Revisiting the Ecosystem
FEBRUARY 28, 2017
Similarly, we use social elements like coaching, mentoring, and informal learning to develop ourselves and our organizations over time. One of the keys to the L&D revolution is recognizing the full performance ecosystem and the ways technology can support performance and development.
The change is here
MARCH 1, 2017
They are a wee bit old-school, however, as while they do discuss innovation throughout, it isn’t a core focus and their definition of learning doesn’t include informal learning.
Reconciling Formal and Informal
MAY 24, 2012
Recently, there’s been a lot of talk about informal learning, which ends up sounding like formal learning, and this can be confusing. Now, let’s move on to informal learning, as this is where, to me, we have a conflict.
APRIL 4, 2017
The immediate benefits are that you can easily link information that was previously siloed, and track real time changes. I was reading about Digital Business Platforms, which is a move away from siloed IT systems to create a unified environment.
Organizational Learning Engineering
JUNE 28, 2016
It’s time for organizational learning to move into the information age, and start performing like professionals.
How to learn and learn-to-learn
SEPTEMBER 27, 2016
I think experimenting with different media, and working out how to manage the flow of information is critical. I was asked by a colleague to answer some questions for a project on how to learn. I naturally decided to answer in a blog post ;).
Tackling the tough stuff
FEBRUARY 16, 2017
We learn through designed action and guided reflection, not information dump and knowledge test. I was reflecting a wee bit on my books (and writings in general), and realized that there’s somewhat of a gap when I talk about games, and mobile, and more.
Where is Clark?
MARCH 22, 2017
If you’re here in the Bay Area, it should be fun and informative. So, where am I this spring? I was at ATD’s Techknowledge in January, and as this is published I’m on my way to Long Beach for their Core 4 event (sold out; if you’re one of the lucky ones there, say hi!). I’m taking the train (and a bus); look forward to watching the terrain roll by and writing. But there’re a couple more events this spring.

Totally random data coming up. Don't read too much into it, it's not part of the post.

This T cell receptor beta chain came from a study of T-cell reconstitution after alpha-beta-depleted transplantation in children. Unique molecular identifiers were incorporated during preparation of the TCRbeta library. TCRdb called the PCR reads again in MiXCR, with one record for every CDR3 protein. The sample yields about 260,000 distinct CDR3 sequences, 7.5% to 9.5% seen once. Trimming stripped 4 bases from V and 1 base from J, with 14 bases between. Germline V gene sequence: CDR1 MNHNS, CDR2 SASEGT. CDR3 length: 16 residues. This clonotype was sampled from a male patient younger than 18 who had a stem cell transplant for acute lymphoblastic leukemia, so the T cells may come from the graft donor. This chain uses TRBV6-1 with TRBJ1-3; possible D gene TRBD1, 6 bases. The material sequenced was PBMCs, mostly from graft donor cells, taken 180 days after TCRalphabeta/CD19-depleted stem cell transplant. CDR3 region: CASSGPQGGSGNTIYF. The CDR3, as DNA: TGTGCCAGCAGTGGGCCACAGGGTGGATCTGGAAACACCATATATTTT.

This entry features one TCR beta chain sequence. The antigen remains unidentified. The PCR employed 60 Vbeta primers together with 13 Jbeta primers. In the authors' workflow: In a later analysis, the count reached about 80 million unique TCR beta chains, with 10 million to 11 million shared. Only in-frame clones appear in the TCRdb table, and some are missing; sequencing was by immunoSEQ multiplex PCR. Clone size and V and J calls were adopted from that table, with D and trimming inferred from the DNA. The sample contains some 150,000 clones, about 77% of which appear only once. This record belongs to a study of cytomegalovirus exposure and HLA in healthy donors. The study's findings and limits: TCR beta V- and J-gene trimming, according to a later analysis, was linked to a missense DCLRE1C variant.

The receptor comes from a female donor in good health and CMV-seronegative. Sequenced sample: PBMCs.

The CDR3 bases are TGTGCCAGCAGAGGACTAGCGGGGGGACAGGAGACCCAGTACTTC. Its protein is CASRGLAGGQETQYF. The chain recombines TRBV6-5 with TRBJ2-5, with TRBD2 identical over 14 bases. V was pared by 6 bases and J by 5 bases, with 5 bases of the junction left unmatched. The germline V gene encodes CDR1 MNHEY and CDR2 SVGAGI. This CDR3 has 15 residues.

Learning Through the Wild
AUGUST 10, 2016
Similarly, the staff at the camps also do a good job of advocating for the wilderness (as they would), and there are guidebooks available for perusal to learn more, as well as information around the dining rooms (and great food!).
The Grail of Effective and Engaging Learning Experiences
FEBRUARY 10, 2015
model-based guidance: the best guide for practice is a conceptual basis (not rote information). There’s a considerable gap between what we can be doing, and what we are doing. When you look at what’s out there, we see that there are several way in which we fall short of the mark.
DECEMBER 17, 2015
An important element is the flow of information within the model; ensuring that there are no barriers to making effective choices. Decisions, then, are about how to facilitate the most optimal flow of information without compromising organizational integrity.
MARCH 3, 2016
Still, mindmaps capture structural information in a visual way, that supports tapping into our powerful visual processing system. You can add information to them; as a visual tool, you can add extra graphical information, like tables or charts, to augment the map.
Working and learning out loud
DECEMBER 22, 2015
I’ve been thinking about some of the talk around the Future of Work, and in addition to the free flow of information I recently posted about from the Coherent Organization, I think working out loud is another component. What’s the benefit of getting feedback to improve versus what’s the downside of information getting out to competitors or exposing regulated data?
Content isn’t a silo
MARCH 2, 2016
Truly, if you want to be part of the strategic picture going forward, you have to work with information tools. I mentioned in my previous post that I was talking at the xAPI camp about content strategy, and on the way in I created a new diagram to convey a concept I wanted to discuss.
JULY 19, 2016
They are fans of Make It Stick (mentioned in my Deeper eLearning reading list ), so it was easy to help them recognize that good activities require learners retrieve the information in context , so each formative evaluation should be a situation requiring a decision. Last week I ran a workshop for an online university that is working to improve it’s learning design. Substantially. They’re ramping up their staff abilities, and we’d talked about how I could help.